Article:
In-N-Out Burger App

eCommerce • Interaction Design • Visual Design • Information Architecture • User Research


Looking to create another eCommerce system I searched for restaurant chains without current food delivery apps. I eventually came across the In-N-Out Burger mobile app, one of the few restaurant chain apps that has yet to implement functionality that enables users to pre-order food. I scrolled through the reviews (below) to get user goal inspiration.


In-N-Out Burger app reviews.

Notice in the top two screenshots the 3-star review at the left and the 1-star review at the right. The reviews from the bottom two screenshots speak for themselves. Based on the reviews I created two sets of user goals:

As a customer I want to…

User flow and information architecture.

In-N-Out Burger restaurant app redesign redesign checkout process user flow.

Though I am showing this before the visuals, I actually created this flow after finishing the screens so I could add the button/link interactions to the architecture. At the beginning of the project I used pen and paper to create a rough version of this flow.

Low fidelity wireframes.

In-N-Out Burger restaurant app redesign low fidelity wireframes.

I have multiple art degrees, so I promise I'm neither this bad at drawing nor this bad at handwriting. But often my designs begin as chicken scratch wireframes that allow me to get visual ideas on paper as quickly as possible to tackle the user goals above. What you see here is the pen and hand desperately attempting to keep up with the brain. Since this is a solo project, the wireframes only need to be legible to me. If this was a team project, I would refine these wireframes into mid- and/or high fidelity.

Visual mockups.

In-N-Out Burger restaurant app redesign log in and sign up screens.

Log In screen (left) and Sign Up screen (right).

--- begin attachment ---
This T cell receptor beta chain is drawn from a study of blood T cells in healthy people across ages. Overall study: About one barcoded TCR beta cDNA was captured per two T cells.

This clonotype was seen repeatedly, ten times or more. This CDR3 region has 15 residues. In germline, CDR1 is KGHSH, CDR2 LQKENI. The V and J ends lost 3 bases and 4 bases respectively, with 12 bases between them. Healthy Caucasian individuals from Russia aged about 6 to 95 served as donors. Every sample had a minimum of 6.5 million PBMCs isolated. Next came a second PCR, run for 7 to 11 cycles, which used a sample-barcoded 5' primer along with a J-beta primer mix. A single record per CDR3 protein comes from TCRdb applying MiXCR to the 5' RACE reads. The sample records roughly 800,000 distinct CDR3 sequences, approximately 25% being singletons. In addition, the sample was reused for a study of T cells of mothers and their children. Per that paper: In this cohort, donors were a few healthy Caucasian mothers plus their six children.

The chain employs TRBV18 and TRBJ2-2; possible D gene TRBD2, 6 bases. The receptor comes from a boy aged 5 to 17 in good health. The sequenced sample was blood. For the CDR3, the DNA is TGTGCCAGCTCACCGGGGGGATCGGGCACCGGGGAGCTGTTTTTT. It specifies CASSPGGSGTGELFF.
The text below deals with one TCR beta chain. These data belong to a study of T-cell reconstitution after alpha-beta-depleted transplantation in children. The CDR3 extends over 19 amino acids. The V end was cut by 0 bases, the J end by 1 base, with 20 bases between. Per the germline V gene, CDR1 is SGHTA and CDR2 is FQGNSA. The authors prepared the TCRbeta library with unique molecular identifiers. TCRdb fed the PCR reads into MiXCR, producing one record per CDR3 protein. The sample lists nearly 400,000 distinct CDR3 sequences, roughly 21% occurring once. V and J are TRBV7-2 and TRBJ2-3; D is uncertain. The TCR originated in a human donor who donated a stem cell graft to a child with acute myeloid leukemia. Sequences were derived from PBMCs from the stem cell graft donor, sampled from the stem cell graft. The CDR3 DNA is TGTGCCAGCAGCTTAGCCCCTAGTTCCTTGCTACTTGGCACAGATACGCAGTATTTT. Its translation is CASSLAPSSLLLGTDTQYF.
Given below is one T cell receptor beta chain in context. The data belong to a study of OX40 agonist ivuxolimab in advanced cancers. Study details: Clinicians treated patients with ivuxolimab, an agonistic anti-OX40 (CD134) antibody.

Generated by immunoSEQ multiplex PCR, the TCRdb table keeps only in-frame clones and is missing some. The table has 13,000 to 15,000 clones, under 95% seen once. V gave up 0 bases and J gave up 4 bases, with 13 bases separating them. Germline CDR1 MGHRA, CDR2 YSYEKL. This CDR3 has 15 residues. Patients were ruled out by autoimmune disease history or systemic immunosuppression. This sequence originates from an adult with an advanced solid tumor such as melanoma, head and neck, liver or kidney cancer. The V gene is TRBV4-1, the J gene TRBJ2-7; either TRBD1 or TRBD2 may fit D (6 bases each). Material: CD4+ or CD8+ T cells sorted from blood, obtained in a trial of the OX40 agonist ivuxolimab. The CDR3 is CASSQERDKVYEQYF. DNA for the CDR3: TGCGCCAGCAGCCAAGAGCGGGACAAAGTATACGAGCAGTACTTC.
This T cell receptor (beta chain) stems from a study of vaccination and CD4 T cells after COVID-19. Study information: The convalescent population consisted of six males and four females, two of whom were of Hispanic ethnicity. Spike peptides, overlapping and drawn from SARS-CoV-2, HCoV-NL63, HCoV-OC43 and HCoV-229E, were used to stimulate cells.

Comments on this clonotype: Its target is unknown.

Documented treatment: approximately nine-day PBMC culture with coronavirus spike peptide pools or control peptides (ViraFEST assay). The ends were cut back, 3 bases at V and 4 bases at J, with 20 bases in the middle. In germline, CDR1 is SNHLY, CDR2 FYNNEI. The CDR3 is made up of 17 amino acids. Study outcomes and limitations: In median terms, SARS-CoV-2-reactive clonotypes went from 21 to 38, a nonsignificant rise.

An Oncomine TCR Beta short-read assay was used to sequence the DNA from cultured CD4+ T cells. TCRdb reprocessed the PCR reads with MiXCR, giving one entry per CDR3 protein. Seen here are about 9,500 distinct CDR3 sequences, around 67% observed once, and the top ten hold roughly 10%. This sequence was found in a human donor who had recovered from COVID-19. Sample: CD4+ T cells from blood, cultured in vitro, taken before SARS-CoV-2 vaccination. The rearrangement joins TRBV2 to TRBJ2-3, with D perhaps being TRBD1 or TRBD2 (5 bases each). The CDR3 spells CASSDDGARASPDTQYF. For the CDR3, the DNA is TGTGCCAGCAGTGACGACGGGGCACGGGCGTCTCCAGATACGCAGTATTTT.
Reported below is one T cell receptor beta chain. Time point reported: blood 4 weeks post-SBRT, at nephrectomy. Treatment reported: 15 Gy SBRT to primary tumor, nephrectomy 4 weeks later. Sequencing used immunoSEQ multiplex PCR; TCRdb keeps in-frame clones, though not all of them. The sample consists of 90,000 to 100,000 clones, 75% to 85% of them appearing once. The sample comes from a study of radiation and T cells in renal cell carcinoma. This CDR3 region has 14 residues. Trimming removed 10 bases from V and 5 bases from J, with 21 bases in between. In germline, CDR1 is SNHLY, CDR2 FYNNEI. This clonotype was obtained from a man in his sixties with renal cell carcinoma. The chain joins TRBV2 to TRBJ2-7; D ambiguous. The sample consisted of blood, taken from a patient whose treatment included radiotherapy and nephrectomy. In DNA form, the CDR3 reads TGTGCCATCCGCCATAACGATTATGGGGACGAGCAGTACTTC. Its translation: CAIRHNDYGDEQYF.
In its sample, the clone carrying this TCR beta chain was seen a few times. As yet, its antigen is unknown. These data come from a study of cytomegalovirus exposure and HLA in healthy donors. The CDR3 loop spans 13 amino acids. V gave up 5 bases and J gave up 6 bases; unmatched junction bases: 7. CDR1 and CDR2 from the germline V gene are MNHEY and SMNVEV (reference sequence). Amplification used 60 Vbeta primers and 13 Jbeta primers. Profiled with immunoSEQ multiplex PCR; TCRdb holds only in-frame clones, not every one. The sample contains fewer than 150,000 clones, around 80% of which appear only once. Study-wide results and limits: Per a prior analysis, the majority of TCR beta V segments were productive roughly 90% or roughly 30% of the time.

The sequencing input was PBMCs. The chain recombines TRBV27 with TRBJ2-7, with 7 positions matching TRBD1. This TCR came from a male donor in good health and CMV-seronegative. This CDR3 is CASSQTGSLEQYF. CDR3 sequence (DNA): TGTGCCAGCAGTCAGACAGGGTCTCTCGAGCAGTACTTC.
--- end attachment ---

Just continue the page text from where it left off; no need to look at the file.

One of my user experience pet peeves is forcing the user to sign up for something that has neither provided that user any value nor indicated it will provide that user any value. While forcing the user to sign up initially maximizes the number of immediate members, the percentage of active members will be lower than that of a design system that enables users to sign up only after they believe the app somehow makes their lives easier. A “Use As Guest” call-to-action (CTA) maximizes sales on all e-commerce platforms by enabling users who would otherwise be discouraged by a sign up process to make purchases.

In-N-Out Burger restaurant app redesign order screen and delivery information.

Order screen (left) and Delivery Information screen (right).

The home screen on the current app gives the user a menu with basic website links. The Order screen on the redesign acts as the home screen where I put three pre-order CTAs. The Delivery Information screen appears when the user selects “Get Delivery” option on the Order screen.

In-N-Out Burger restaurant app redesign location screen.

Location screen with default (left) and location selected (right).

The Location screen appears when the user selects either “Eat In” or “Pick Up” options on the Order screen.

In-N-Out Burger restaurant app redesign menu and item.

Menu screen (left) screen and Item Overlay screen (right).

In-N-Out Burger restaurant app redesign menu and secret menu.

Menu w/ Item in Bag screen (left) and Secret Menu (right).

In-N-Out Burger restaurant app redesign bag and payment information.

Bag screen (left) and Payment Information (right).

In-N-Out Burger restaurant app redesign submit and order confirmation.

Submit screen (left) and Order Confirmation (right).

In-N-Out Burger restaurant app redesign tracking.

Tracking screens for delivery orders.

Hypothetical completion.

Like any disciplined independent creative, I gave myself an arbitrary deadline, so most of the work above I completed within a two-week span. However, deadlines create limitations, which is why no perfect app exists, thus the term, "minimum viable product" (MVP). I determined that the best place to end this project is a basic demonstration of the order process, which means this app design is far from complete as a concept. Below is what the app would need to be closer to “complete,” including but not limited to:

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